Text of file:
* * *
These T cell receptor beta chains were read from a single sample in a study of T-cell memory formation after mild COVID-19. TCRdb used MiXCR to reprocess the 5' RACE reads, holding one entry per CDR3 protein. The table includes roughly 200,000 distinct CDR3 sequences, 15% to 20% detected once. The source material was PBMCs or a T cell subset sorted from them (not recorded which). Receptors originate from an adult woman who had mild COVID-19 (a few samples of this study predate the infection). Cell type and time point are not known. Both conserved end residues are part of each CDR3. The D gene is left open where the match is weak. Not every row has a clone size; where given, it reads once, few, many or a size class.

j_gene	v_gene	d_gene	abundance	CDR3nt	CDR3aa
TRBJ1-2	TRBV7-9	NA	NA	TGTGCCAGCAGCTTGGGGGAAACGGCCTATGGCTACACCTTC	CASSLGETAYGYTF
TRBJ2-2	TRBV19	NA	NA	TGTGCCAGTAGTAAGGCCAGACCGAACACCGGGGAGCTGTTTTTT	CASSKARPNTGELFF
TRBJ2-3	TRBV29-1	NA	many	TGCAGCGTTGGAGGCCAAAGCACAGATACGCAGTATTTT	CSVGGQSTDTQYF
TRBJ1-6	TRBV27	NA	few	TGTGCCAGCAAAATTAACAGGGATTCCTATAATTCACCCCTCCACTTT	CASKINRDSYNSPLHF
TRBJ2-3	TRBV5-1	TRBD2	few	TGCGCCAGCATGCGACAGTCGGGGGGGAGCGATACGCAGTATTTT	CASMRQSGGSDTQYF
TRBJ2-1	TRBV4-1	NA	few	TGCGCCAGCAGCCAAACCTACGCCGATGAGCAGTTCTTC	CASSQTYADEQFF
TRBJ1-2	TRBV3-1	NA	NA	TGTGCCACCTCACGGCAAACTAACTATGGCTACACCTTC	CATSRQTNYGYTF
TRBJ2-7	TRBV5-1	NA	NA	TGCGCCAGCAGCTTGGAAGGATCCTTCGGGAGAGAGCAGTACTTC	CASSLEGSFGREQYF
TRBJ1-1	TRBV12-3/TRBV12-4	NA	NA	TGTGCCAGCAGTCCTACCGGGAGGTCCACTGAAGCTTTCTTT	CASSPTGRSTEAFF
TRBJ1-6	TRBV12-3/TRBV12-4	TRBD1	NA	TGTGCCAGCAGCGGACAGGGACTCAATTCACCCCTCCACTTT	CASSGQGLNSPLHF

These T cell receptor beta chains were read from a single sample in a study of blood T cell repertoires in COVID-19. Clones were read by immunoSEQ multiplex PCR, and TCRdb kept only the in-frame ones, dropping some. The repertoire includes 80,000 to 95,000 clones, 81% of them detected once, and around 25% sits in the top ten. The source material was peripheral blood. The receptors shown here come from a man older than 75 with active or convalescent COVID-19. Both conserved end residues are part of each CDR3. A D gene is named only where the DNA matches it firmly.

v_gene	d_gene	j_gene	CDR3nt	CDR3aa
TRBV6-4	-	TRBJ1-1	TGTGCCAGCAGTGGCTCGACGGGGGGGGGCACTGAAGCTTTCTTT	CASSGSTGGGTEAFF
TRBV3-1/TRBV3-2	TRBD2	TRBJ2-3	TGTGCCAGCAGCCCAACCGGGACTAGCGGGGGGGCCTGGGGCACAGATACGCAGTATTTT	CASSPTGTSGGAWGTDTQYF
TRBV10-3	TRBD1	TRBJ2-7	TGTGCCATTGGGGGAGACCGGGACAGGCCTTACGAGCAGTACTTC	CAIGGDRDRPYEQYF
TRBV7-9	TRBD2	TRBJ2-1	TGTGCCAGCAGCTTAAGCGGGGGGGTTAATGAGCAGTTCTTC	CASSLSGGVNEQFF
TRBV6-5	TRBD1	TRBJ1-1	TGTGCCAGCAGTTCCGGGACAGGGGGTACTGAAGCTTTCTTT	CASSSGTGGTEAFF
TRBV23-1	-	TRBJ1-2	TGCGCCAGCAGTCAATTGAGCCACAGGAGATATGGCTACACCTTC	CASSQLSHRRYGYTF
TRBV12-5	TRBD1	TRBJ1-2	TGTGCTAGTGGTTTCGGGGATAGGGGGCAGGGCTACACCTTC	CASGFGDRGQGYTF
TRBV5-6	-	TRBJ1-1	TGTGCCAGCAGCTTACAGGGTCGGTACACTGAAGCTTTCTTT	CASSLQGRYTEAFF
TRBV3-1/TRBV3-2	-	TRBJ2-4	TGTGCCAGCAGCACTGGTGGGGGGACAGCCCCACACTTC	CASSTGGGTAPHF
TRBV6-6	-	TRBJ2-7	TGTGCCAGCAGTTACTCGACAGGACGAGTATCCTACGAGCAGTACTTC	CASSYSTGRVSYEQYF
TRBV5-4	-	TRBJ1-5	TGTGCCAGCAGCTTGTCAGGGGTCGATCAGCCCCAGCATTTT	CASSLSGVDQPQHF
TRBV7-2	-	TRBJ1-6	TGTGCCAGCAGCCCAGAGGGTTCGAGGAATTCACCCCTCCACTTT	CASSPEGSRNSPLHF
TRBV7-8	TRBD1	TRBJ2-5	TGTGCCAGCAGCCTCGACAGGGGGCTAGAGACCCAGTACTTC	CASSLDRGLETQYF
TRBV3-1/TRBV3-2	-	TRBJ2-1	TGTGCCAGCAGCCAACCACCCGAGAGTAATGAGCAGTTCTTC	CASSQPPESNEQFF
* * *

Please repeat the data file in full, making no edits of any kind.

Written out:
These T cell receptor beta chains were read from a single sample in a study of T-cell memory formation after mild COVID-19. TCRdb used MiXCR to reprocess the 5' RACE reads, holding one entry per CDR3 protein. The table includes roughly 200,000 distinct CDR3 sequences, 15% to 20% detected once. The source material was PBMCs or a T cell subset sorted from them (not recorded which). Receptors originate from an adult woman who had mild COVID-19 (a few samples of this study predate the infection). Cell type and time point are not known. Both conserved end residues are part of each CDR3. The D gene is left open where the match is weak. Not every row has a clone size; where given, it reads once, few, many or a size class.

j_gene	v_gene	d_gene	abundance	CDR3nt	CDR3aa
TRBJ1-2	TRBV7-9	NA	NA	TGTGCCAGCAGCTTGGGGGAAACGGCCTATGGCTACACCTTC	CASSLGETAYGYTF
TRBJ2-2	TRBV19	NA	NA	TGTGCCAGTAGTAAGGCCAGACCGAACACCGGGGAGCTGTTTTTT	CASSKARPNTGELFF
TRBJ2-3	TRBV29-1	NA	many	TGCAGCGTTGGAGGCCAAAGCACAGATACGCAGTATTTT	CSVGGQSTDTQYF
TRBJ1-6	TRBV27	NA	few	TGTGCCAGCAAAATTAACAGGGATTCCTATAATTCACCCCTCCACTTT	CASKINRDSYNSPLHF
TRBJ2-3	TRBV5-1	TRBD2	few	TGCGCCAGCATGCGACAGTCGGGGGGGAGCGATACGCAGTATTTT	CASMRQSGGSDTQYF
TRBJ2-1	TRBV4-1	NA	few	TGCGCCAGCAGCCAAACCTACGCCGATGAGCAGTTCTTC	CASSQTYADEQFF
TRBJ1-2	TRBV3-1	NA	NA	TGTGCCACCTCACGGCAAACTAACTATGGCTACACCTTC	CATSRQTNYGYTF
TRBJ2-7	TRBV5-1	NA	NA	TGCGCCAGCAGCTTGGAAGGATCCTTCGGGAGAGAGCAGTACTTC	CASSLEGSFGREQYF
TRBJ1-1	TRBV12-3/TRBV12-4	NA	NA	TGTGCCAGCAGTCCTACCGGGAGGTCCACTGAAGCTTTCTTT	CASSPTGRSTEAFF
TRBJ1-6	TRBV12-3/TRBV12-4	TRBD1	NA	TGTGCCAGCAGCGGACAGGGACTCAATTCACCCCTCCACTTT	CASSGQGLNSPLHF

These T cell receptor beta chains were read from a single sample in a study of blood T cell repertoires in COVID-19. Clones were read by immunoSEQ multiplex PCR, and TCRdb kept only the in-frame ones, dropping some. The repertoire includes 80,000 to 95,000 clones, 81% of them detected once, and around 25% sits in the top ten. The source material was peripheral blood. The receptors shown here come from a man older than 75 with active or convalescent COVID-19. Both conserved end residues are part of each CDR3. A D gene is named only where the DNA matches it firmly.

v_gene	d_gene	j_gene	CDR3nt	CDR3aa
TRBV6-4	-	TRBJ1-1	TGTGCCAGCAGTGGCTCGACGGGGGGGGGCACTGAAGCTTTCTTT	CASSGSTGGGTEAFF
TRBV3-1/TRBV3-2	TRBD2	TRBJ2-3	TGTGCCAGCAGCCCAACCGGGACTAGCGGGGGGGCCTGGGGCACAGATACGCAGTATTTT	CASSPTGTSGGAWGTDTQYF
TRBV10-3	TRBD1	TRBJ2-7	TGTGCCATTGGGGGAGACCGGGACAGGCCTTACGAGCAGTACTTC	CAIGGDRDRPYEQYF
TRBV7-9	TRBD2	TRBJ2-1	TGTGCCAGCAGCTTAAGCGGGGGGGTTAATGAGCAGTTCTTC	CASSLSGGVNEQFF
TRBV6-5	TRBD1	TRBJ1-1	TGTGCCAGCAGTTCCGGGACAGGGGGTACTGAAGCTTTCTTT	CASSSGTGGTEAFF
TRBV23-1	-	TRBJ1-2	TGCGCCAGCAGTCAATTGAGCCACAGGAGATATGGCTACACCTTC	CASSQLSHRRYGYTF
TRBV12-5	TRBD1	TRBJ1-2	TGTGCTAGTGGTTTCGGGGATAGGGGGCAGGGCTACACCTTC	CASGFGDRGQGYTF
TRBV5-6	-	TRBJ1-1	TGTGCCAGCAGCTTACAGGGTCGGTACACTGAAGCTTTCTTT	CASSLQGRYTEAFF
TRBV3-1/TRBV3-2	-	TRBJ2-4	TGTGCCAGCAGCACTGGTGGGGGGACAGCCCCACACTTC	CASSTGGGTAPHF
TRBV6-6	-	TRBJ2-7	TGTGCCAGCAGTTACTCGACAGGACGAGTATCCTACGAGCAGTACTTC	CASSYSTGRVSYEQYF
TRBV5-4	-	TRBJ1-5	TGTGCCAGCAGCTTGTCAGGGGTCGATCAGCCCCAGCATTTT	CASSLSGVDQPQHF
TRBV7-2	-	TRBJ1-6	TGTGCCAGCAGCCCAGAGGGTTCGAGGAATTCACCCCTCCACTTT	CASSPEGSRNSPLHF
TRBV7-8	TRBD1	TRBJ2-5	TGTGCCAGCAGCCTCGACAGGGGGCTAGAGACCCAGTACTTC	CASSLDRGLETQYF
TRBV3-1/TRBV3-2	-	TRBJ2-1	TGTGCCAGCAGCCAACCACCCGAGAGTAATGAGCAGTTCTTC	CASSQPPESNEQFF